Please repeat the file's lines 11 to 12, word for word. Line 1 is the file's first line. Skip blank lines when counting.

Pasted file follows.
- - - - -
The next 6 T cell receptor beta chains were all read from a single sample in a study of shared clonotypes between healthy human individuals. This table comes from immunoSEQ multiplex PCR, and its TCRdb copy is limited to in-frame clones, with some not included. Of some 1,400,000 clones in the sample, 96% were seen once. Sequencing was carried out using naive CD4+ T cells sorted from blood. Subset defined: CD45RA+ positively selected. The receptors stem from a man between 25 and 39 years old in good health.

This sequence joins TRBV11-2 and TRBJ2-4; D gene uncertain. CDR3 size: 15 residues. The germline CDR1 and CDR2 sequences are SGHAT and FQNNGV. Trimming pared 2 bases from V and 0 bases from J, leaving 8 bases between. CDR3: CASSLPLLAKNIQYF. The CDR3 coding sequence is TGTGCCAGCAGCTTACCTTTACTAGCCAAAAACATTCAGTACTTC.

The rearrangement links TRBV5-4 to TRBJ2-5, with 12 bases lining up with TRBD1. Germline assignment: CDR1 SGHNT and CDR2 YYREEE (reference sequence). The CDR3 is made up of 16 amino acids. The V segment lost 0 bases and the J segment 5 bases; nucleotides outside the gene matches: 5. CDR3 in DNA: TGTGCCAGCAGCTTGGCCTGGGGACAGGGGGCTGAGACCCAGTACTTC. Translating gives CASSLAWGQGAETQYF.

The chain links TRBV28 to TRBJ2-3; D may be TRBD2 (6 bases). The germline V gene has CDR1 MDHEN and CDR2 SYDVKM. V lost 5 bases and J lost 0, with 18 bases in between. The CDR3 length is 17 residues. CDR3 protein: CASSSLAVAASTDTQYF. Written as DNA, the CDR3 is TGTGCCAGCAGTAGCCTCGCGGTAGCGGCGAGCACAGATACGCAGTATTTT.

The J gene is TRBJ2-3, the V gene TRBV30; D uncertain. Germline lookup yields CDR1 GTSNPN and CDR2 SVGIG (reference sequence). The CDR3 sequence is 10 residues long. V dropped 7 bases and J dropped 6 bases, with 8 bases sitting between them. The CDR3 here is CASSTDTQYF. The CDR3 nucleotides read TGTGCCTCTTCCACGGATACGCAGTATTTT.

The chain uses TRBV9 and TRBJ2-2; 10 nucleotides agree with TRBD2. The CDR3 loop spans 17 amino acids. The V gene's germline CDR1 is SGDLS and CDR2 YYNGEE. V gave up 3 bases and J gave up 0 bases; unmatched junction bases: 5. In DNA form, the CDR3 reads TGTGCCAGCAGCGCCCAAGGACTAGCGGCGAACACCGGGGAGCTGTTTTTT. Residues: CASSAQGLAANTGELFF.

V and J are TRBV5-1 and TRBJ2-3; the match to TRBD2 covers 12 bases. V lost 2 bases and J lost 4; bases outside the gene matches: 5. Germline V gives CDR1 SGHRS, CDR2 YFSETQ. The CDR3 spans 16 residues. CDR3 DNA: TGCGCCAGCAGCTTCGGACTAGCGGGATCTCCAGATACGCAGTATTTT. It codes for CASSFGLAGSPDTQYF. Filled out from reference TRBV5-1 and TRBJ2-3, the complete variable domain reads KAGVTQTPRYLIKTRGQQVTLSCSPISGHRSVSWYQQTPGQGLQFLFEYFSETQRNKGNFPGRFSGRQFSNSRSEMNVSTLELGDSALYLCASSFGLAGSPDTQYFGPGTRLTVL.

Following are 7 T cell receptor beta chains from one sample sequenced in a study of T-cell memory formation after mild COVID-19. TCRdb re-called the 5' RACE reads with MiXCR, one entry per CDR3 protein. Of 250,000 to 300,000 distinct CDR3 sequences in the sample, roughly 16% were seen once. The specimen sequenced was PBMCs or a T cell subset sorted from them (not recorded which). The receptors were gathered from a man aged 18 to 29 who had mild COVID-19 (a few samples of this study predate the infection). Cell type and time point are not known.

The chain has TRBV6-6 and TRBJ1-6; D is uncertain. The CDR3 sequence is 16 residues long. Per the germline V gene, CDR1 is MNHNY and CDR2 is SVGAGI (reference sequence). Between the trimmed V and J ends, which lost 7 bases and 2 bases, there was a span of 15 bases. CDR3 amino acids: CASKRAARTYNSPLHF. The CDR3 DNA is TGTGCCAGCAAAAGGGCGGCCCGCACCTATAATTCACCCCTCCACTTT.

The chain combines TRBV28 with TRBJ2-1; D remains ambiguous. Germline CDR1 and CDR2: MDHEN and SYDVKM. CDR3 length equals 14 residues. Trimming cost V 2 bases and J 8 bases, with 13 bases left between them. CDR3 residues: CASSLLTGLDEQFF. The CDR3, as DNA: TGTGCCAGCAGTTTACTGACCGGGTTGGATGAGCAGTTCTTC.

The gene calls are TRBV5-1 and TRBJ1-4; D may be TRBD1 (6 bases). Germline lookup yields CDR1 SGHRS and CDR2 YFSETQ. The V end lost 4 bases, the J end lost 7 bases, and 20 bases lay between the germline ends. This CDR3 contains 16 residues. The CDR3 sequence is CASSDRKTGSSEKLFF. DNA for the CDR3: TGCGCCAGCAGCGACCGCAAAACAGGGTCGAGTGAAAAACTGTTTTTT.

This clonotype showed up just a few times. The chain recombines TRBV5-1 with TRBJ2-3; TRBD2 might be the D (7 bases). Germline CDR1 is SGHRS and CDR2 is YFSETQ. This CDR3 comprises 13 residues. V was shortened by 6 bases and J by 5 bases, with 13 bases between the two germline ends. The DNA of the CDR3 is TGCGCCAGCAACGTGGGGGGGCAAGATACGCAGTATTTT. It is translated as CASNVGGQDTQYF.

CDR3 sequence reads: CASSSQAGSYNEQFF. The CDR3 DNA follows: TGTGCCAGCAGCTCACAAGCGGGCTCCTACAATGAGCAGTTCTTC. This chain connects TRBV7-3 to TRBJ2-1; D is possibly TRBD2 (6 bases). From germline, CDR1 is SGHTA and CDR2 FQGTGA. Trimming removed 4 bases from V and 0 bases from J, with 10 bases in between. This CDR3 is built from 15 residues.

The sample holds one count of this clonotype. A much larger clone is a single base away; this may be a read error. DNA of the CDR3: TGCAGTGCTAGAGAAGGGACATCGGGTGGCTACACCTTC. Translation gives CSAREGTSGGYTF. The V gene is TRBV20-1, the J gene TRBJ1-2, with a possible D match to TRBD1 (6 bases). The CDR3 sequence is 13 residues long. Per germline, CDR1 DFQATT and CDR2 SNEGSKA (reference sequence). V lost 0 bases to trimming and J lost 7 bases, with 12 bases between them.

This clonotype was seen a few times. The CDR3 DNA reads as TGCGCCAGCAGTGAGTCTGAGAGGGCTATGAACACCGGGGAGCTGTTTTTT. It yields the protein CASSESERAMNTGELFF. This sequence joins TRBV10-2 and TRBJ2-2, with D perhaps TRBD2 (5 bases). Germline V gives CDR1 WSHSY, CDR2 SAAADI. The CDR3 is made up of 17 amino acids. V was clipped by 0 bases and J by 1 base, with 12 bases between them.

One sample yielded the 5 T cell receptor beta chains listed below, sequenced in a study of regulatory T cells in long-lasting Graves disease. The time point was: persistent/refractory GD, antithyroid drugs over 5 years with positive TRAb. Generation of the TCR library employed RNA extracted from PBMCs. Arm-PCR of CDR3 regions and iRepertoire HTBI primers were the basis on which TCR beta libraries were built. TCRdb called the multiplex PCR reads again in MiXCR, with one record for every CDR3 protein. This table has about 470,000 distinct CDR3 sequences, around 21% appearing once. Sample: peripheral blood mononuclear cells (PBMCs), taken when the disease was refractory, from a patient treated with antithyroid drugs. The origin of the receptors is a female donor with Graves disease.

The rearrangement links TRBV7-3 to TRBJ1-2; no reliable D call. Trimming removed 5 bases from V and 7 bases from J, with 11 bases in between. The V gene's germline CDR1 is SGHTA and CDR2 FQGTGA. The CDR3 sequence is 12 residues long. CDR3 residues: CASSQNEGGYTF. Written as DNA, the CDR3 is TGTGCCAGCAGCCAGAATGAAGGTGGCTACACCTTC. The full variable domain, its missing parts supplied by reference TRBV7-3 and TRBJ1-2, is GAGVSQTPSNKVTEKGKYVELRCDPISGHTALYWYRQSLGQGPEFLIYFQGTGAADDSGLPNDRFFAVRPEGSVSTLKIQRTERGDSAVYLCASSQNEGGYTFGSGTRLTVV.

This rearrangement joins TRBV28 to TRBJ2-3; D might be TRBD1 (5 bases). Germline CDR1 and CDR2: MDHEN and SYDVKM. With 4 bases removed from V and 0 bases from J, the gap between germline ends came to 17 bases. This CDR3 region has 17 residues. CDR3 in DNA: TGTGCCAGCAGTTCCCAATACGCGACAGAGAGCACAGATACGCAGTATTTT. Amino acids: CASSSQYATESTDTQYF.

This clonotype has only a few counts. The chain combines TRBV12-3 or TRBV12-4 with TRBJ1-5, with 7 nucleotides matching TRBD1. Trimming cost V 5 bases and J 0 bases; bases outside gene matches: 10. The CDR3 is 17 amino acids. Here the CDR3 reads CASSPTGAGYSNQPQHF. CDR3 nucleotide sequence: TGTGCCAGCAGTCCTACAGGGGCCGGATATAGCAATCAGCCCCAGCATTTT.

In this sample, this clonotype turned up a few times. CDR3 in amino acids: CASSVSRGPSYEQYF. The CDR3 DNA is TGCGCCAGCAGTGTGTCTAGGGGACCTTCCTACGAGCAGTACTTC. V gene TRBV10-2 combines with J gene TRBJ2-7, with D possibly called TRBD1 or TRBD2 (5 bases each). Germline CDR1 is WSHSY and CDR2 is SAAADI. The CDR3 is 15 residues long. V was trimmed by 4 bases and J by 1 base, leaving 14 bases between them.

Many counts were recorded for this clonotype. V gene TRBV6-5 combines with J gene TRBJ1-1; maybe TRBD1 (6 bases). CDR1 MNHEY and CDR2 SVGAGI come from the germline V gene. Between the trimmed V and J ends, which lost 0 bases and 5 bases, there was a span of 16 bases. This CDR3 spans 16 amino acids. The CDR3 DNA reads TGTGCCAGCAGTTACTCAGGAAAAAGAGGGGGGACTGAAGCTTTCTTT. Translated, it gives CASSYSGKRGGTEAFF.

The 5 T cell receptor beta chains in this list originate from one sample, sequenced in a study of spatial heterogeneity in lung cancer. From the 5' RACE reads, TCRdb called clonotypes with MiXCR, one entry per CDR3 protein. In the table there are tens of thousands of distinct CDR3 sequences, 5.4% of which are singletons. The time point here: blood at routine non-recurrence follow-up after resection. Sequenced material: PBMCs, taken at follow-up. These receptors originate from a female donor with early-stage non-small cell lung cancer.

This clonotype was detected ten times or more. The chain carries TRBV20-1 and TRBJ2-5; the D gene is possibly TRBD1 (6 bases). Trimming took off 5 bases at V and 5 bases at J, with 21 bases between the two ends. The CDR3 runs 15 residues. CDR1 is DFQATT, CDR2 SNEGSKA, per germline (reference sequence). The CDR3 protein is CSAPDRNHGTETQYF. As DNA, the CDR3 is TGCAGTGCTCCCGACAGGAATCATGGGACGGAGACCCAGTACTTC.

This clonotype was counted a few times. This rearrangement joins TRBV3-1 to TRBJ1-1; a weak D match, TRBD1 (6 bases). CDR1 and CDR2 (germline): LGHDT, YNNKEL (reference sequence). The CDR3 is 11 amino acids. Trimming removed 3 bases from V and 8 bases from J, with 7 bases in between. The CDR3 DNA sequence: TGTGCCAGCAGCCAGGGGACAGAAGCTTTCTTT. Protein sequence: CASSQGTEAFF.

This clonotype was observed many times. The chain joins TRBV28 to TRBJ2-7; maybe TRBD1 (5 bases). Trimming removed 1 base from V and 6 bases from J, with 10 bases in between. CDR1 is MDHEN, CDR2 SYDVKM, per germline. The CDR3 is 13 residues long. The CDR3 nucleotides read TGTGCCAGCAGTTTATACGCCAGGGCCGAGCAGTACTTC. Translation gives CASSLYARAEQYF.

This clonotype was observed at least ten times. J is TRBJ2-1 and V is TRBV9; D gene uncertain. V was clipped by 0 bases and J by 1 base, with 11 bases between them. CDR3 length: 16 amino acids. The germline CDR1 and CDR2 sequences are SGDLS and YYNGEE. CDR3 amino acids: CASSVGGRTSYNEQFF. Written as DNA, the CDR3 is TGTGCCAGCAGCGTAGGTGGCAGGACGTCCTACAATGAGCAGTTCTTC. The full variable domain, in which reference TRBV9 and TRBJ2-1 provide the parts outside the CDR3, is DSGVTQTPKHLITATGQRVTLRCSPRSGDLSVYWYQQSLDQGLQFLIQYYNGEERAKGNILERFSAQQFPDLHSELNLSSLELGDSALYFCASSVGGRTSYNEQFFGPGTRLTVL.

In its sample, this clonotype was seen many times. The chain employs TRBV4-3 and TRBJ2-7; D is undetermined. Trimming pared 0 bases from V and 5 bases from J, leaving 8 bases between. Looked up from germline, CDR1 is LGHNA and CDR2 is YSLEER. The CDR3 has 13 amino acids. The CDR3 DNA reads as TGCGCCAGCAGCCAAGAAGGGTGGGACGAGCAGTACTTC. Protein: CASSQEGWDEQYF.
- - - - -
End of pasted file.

The gene calls are TRBV5-1 and TRBJ1-4; D may be TRBD1 (6 bases). Germline lookup yields CDR1 SGHRS and CDR2 YFSETQ. The V end lost 4 bases, the J end lost 7 bases, and 20 bases lay between the germline ends. This CDR3 contains 16 residues. The CDR3 sequence is CASSDRKTGSSEKLFF. DNA for the CDR3: TGCGCCAGCAGCGACCGCAAAACAGGGTCGAGTGAAAAACTGTTTTTT.

This clonotype showed up just a few times. The chain recombines TRBV5-1 with TRBJ2-3; TRBD2 might be the D (7 bases). Germline CDR1 is SGHRS and CDR2 is YFSETQ. This CDR3 comprises 13 residues. V was shortened by 6 bases and J by 5 bases, with 13 bases between the two germline ends. The DNA of the CDR3 is TGCGCCAGCAACGTGGGGGGGCAAGATACGCAGTATTTT. It is translated as CASNVGGQDTQYF.